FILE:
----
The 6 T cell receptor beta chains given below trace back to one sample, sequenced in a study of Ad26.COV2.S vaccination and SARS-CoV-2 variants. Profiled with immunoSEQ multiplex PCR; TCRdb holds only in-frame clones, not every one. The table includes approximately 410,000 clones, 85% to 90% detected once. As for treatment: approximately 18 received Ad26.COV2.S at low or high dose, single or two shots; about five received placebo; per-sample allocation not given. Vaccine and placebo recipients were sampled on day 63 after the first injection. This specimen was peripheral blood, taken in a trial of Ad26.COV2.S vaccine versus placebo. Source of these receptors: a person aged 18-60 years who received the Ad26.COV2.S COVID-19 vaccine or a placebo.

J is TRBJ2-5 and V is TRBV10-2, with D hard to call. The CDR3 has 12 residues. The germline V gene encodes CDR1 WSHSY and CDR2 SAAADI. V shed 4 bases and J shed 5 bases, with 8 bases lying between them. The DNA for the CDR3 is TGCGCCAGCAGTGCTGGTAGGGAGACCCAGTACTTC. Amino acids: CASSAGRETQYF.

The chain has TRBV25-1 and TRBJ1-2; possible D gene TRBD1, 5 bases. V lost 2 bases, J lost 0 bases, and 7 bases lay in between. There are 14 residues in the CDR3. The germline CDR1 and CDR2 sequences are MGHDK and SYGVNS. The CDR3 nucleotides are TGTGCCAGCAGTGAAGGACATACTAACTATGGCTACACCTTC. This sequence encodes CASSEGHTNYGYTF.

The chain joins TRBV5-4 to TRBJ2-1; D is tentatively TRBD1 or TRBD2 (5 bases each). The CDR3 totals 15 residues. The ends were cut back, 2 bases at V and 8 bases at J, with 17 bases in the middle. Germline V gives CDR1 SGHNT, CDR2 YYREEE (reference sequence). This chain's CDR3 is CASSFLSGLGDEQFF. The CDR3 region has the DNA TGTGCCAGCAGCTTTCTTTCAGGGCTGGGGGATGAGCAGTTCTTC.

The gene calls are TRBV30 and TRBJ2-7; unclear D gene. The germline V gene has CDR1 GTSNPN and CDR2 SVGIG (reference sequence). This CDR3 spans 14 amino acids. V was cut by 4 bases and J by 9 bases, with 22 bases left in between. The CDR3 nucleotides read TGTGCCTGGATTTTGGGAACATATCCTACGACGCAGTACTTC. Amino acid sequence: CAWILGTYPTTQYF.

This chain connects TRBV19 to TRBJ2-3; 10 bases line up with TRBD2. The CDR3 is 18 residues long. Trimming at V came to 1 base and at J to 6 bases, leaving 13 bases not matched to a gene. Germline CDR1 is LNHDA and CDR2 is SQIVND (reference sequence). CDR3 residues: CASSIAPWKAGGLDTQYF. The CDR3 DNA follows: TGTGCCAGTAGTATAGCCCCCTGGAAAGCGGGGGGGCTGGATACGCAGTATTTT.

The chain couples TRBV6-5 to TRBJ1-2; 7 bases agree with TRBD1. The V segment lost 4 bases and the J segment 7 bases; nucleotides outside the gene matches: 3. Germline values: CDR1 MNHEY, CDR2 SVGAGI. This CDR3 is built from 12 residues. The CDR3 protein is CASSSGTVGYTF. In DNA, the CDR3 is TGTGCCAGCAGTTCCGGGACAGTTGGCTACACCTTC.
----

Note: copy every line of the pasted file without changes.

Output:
The 6 T cell receptor beta chains given below trace back to one sample, sequenced in a study of Ad26.COV2.S vaccination and SARS-CoV-2 variants. Profiled with immunoSEQ multiplex PCR; TCRdb holds only in-frame clones, not every one. The table includes approximately 410,000 clones, 85% to 90% detected once. As for treatment: approximately 18 received Ad26.COV2.S at low or high dose, single or two shots; about five received placebo; per-sample allocation not given. Vaccine and placebo recipients were sampled on day 63 after the first injection. This specimen was peripheral blood, taken in a trial of Ad26.COV2.S vaccine versus placebo. Source of these receptors: a person aged 18-60 years who received the Ad26.COV2.S COVID-19 vaccine or a placebo.

J is TRBJ2-5 and V is TRBV10-2, with D hard to call. The CDR3 has 12 residues. The germline V gene encodes CDR1 WSHSY and CDR2 SAAADI. V shed 4 bases and J shed 5 bases, with 8 bases lying between them. The DNA for the CDR3 is TGCGCCAGCAGTGCTGGTAGGGAGACCCAGTACTTC. Amino acids: CASSAGRETQYF.

The chain has TRBV25-1 and TRBJ1-2; possible D gene TRBD1, 5 bases. V lost 2 bases, J lost 0 bases, and 7 bases lay in between. There are 14 residues in the CDR3. The germline CDR1 and CDR2 sequences are MGHDK and SYGVNS. The CDR3 nucleotides are TGTGCCAGCAGTGAAGGACATACTAACTATGGCTACACCTTC. This sequence encodes CASSEGHTNYGYTF.

The chain joins TRBV5-4 to TRBJ2-1; D is tentatively TRBD1 or TRBD2 (5 bases each). The CDR3 totals 15 residues. The ends were cut back, 2 bases at V and 8 bases at J, with 17 bases in the middle. Germline V gives CDR1 SGHNT, CDR2 YYREEE (reference sequence). This chain's CDR3 is CASSFLSGLGDEQFF. The CDR3 region has the DNA TGTGCCAGCAGCTTTCTTTCAGGGCTGGGGGATGAGCAGTTCTTC.

The gene calls are TRBV30 and TRBJ2-7; unclear D gene. The germline V gene has CDR1 GTSNPN and CDR2 SVGIG (reference sequence). This CDR3 spans 14 amino acids. V was cut by 4 bases and J by 9 bases, with 22 bases left in between. The CDR3 nucleotides read TGTGCCTGGATTTTGGGAACATATCCTACGACGCAGTACTTC. Amino acid sequence: CAWILGTYPTTQYF.

This chain connects TRBV19 to TRBJ2-3; 10 bases line up with TRBD2. The CDR3 is 18 residues long. Trimming at V came to 1 base and at J to 6 bases, leaving 13 bases not matched to a gene. Germline CDR1 is LNHDA and CDR2 is SQIVND (reference sequence). CDR3 residues: CASSIAPWKAGGLDTQYF. The CDR3 DNA follows: TGTGCCAGTAGTATAGCCCCCTGGAAAGCGGGGGGGCTGGATACGCAGTATTTT.

The chain couples TRBV6-5 to TRBJ1-2; 7 bases agree with TRBD1. The V segment lost 4 bases and the J segment 7 bases; nucleotides outside the gene matches: 3. Germline values: CDR1 MNHEY, CDR2 SVGAGI. This CDR3 is built from 12 residues. The CDR3 protein is CASSSGTVGYTF. In DNA, the CDR3 is TGTGCCAGCAGTTCCGGGACAGTTGGCTACACCTTC.